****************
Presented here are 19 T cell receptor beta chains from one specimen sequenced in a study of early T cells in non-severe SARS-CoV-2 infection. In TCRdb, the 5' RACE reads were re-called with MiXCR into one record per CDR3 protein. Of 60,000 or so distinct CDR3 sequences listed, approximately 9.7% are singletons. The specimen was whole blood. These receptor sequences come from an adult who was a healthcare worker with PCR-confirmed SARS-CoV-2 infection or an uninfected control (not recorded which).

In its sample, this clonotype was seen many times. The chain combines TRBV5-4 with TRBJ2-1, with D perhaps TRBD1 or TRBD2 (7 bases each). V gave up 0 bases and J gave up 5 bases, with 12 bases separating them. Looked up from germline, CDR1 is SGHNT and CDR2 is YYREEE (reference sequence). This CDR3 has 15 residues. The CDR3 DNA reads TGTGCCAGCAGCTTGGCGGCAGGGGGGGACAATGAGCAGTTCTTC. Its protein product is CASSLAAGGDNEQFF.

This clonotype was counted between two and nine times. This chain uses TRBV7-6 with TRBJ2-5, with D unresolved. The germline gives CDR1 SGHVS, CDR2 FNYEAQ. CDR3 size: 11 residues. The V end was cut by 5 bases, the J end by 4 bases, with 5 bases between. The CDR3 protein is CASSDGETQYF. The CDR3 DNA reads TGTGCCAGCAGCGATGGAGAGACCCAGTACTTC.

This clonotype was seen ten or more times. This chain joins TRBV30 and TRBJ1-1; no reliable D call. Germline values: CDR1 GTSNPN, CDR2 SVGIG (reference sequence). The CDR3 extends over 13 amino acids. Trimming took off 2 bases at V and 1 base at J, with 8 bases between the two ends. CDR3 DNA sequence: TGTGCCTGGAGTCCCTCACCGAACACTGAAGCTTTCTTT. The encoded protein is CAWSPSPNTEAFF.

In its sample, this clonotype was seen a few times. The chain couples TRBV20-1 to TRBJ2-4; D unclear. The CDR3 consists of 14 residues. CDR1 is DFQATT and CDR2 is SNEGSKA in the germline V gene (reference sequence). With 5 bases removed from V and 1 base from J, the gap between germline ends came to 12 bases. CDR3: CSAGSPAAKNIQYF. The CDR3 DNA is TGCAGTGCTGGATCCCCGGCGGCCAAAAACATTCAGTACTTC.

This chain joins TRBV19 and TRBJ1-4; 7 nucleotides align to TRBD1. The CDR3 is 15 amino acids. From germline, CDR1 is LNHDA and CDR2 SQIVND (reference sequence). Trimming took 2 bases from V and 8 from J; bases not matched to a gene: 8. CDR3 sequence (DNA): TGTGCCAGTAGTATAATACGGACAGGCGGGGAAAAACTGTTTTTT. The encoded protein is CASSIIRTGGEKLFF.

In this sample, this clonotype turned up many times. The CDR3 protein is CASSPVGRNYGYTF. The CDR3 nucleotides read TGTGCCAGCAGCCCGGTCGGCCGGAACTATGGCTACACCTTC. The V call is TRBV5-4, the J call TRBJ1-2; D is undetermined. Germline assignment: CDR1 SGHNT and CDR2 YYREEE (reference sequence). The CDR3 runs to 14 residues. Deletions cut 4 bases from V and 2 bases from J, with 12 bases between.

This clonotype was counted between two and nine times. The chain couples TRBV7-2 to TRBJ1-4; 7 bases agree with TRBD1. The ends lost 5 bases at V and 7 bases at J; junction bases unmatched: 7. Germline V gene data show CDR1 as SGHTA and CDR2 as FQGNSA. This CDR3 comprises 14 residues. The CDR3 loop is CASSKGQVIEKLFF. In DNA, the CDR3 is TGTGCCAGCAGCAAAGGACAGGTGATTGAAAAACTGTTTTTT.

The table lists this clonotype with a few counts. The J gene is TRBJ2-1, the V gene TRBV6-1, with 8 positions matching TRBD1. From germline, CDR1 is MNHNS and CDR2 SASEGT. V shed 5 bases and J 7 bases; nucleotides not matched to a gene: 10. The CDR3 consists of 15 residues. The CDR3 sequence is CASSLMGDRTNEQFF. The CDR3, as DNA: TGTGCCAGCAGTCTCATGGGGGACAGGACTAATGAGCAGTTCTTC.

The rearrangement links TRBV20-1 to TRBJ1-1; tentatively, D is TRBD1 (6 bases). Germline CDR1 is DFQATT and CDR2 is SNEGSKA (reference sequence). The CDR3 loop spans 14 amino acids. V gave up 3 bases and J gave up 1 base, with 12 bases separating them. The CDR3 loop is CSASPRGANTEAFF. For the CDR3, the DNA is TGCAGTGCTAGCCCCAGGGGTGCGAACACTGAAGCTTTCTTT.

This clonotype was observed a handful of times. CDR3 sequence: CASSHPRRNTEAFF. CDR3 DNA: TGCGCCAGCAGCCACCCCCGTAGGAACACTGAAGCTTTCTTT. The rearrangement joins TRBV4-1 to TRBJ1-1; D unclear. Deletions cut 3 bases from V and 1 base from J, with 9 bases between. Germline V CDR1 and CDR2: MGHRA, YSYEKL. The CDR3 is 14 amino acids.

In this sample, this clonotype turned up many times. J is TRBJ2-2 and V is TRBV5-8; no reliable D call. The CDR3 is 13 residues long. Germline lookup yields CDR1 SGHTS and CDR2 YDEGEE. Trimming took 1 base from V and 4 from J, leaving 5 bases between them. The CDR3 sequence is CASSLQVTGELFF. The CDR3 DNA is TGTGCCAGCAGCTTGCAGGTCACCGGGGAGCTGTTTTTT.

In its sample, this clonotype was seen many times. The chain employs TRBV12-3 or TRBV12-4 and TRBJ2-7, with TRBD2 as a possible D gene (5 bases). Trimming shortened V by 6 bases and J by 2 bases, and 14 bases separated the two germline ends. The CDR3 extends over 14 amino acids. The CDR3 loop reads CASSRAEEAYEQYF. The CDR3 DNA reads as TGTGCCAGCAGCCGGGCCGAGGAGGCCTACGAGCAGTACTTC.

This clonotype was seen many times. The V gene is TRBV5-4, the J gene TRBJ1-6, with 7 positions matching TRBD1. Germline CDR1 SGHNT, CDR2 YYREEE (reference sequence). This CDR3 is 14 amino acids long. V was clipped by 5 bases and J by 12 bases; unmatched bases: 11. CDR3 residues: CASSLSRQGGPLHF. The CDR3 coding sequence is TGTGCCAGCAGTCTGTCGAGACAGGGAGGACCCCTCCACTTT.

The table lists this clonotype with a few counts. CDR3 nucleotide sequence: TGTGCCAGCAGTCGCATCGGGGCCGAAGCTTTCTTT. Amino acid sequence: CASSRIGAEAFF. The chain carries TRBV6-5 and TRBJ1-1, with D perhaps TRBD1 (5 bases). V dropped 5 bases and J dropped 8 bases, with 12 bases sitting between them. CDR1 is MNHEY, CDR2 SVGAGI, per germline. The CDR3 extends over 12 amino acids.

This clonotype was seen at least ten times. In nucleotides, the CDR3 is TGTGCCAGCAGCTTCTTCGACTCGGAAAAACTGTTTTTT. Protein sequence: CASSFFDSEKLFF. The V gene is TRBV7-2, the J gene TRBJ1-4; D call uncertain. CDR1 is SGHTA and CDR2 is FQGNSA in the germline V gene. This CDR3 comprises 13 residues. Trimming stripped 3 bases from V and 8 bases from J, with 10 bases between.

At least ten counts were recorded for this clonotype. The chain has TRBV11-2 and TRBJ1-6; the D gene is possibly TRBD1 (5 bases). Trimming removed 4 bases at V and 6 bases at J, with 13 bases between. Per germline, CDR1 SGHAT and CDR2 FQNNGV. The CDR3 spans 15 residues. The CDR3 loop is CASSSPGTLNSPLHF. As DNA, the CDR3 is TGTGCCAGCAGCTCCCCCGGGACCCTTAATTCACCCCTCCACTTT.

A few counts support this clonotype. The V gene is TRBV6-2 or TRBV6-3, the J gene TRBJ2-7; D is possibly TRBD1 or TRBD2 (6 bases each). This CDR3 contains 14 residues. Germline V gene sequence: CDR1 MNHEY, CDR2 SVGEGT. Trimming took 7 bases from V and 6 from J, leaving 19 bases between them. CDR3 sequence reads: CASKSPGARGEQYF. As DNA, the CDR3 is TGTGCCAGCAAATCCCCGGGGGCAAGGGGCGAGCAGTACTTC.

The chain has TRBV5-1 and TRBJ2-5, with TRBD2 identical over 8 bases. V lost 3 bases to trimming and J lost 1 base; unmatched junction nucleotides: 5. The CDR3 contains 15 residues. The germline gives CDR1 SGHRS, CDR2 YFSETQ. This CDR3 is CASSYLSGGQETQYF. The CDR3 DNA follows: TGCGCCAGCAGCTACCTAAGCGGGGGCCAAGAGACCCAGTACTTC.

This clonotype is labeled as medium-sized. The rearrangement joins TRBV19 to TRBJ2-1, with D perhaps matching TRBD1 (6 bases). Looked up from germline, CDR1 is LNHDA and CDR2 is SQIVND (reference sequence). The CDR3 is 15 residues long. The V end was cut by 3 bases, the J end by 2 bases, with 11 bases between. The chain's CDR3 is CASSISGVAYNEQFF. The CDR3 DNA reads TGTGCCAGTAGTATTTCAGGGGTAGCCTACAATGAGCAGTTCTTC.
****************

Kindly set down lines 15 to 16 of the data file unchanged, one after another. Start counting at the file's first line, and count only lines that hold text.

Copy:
The table lists this clonotype with a few counts. CDR3 nucleotide sequence: TGTGCCAGCAGTCGCATCGGGGCCGAAGCTTTCTTT. Amino acid sequence: CASSRIGAEAFF. The chain carries TRBV6-5 and TRBJ1-1, with D perhaps TRBD1 (5 bases). V dropped 5 bases and J dropped 8 bases, with 12 bases sitting between them. CDR1 is MNHEY, CDR2 SVGAGI, per germline. The CDR3 extends over 12 amino acids.

This clonotype was seen at least ten times. In nucleotides, the CDR3 is TGTGCCAGCAGCTTCTTCGACTCGGAAAAACTGTTTTTT. Protein sequence: CASSFFDSEKLFF. The V gene is TRBV7-2, the J gene TRBJ1-4; D call uncertain. CDR1 is SGHTA and CDR2 is FQGNSA in the germline V gene. This CDR3 comprises 13 residues. Trimming stripped 3 bases from V and 8 bases from J, with 10 bases between.